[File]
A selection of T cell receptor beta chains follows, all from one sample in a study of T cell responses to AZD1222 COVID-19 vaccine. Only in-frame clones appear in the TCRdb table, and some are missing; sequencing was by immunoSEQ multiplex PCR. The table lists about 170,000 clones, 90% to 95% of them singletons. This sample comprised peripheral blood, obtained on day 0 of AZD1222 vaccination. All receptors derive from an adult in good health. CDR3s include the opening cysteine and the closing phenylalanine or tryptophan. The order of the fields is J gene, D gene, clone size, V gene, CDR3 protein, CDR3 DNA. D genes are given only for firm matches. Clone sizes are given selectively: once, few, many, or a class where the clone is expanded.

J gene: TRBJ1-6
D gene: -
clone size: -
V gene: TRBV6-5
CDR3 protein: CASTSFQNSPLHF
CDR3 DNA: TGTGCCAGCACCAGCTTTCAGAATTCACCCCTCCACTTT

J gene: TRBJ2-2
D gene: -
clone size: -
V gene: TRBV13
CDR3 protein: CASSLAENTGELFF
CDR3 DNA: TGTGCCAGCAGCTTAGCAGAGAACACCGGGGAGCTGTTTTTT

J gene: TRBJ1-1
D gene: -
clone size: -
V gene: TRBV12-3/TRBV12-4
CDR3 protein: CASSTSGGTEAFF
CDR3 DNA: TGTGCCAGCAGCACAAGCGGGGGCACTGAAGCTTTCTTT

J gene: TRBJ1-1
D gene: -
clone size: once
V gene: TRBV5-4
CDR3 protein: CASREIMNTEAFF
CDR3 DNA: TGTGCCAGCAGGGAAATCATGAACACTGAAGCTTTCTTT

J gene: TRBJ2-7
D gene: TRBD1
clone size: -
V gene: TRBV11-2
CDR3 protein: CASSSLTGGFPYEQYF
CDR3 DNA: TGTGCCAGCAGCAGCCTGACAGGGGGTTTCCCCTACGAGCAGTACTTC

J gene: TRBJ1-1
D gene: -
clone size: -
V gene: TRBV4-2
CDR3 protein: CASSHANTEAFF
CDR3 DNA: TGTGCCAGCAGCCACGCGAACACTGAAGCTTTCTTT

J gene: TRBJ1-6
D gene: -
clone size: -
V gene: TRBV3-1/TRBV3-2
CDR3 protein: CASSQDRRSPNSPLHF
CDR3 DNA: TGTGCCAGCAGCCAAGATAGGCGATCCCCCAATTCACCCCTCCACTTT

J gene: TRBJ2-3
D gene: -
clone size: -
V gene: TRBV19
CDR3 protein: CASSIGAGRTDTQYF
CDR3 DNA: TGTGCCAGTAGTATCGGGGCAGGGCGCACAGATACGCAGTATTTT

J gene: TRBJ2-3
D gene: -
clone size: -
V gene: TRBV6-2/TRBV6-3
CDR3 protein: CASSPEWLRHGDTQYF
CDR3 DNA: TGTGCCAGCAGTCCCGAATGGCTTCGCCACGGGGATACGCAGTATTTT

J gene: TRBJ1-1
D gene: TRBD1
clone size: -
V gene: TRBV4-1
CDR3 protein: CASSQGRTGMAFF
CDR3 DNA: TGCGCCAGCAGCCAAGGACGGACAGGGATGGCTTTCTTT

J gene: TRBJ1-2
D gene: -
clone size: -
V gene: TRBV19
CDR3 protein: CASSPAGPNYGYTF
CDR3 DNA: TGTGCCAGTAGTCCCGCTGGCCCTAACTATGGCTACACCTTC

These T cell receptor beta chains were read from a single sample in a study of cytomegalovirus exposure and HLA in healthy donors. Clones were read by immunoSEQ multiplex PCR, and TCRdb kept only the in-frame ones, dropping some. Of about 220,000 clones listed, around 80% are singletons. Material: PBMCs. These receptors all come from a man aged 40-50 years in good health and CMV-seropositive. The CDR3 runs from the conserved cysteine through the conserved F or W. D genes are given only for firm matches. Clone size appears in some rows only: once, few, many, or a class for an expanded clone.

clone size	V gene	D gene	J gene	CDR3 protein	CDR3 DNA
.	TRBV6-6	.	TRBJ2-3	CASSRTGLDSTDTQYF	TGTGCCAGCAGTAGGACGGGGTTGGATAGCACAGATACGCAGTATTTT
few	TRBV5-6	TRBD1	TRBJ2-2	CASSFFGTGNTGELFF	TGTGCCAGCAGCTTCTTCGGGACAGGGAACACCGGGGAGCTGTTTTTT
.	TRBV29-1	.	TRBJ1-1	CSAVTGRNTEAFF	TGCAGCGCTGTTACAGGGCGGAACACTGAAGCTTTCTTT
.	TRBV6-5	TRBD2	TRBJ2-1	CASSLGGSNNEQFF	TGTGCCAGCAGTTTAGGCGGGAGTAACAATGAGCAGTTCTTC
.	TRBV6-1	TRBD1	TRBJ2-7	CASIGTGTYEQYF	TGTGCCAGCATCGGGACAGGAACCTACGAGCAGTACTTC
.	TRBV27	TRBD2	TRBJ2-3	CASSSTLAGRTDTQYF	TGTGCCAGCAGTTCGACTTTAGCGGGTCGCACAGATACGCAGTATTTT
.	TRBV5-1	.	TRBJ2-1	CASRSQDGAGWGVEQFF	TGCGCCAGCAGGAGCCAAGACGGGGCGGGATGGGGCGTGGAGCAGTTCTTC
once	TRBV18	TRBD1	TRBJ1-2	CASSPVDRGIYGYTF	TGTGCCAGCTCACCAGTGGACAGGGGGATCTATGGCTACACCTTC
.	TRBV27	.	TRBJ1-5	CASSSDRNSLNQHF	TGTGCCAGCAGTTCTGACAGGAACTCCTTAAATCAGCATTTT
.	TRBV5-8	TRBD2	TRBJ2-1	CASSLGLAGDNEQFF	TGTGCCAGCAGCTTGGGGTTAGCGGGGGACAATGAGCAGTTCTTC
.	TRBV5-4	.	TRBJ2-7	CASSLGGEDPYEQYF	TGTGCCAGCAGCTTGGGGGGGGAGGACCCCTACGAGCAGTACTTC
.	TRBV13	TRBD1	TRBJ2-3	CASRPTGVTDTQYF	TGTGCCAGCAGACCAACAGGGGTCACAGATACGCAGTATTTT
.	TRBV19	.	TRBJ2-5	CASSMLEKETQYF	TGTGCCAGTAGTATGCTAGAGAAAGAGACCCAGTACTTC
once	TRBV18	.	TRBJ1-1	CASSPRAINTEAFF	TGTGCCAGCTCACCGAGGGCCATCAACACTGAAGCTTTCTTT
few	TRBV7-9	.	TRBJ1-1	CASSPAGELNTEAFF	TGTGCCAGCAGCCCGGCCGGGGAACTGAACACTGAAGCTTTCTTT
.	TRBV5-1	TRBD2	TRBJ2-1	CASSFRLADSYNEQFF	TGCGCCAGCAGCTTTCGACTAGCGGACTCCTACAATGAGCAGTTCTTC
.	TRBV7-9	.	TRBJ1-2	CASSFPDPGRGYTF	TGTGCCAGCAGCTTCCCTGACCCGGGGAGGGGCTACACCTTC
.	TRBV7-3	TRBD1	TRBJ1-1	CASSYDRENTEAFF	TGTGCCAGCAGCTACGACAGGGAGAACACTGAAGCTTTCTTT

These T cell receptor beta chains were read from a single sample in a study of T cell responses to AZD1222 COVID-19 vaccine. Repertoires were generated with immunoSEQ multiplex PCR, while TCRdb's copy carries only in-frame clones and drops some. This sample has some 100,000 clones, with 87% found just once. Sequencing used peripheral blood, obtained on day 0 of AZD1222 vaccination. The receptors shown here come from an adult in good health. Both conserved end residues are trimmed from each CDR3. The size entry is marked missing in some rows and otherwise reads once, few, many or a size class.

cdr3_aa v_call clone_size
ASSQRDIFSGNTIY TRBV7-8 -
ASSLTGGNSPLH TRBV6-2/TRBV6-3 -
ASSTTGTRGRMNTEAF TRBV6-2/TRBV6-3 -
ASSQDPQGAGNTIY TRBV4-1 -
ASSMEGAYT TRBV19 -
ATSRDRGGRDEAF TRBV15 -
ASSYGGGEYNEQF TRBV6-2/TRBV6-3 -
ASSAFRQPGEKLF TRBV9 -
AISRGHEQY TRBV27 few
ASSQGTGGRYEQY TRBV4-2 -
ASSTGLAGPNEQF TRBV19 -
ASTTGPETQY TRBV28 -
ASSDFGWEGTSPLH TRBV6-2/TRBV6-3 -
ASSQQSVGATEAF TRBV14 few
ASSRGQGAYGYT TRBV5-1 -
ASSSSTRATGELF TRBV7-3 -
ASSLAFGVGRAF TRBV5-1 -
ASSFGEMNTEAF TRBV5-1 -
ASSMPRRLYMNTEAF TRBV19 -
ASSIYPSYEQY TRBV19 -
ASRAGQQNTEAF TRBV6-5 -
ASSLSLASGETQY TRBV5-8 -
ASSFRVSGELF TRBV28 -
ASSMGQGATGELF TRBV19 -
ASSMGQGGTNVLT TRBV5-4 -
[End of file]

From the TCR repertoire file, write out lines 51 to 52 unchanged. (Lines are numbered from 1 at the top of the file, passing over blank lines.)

D gene: -
clone size: -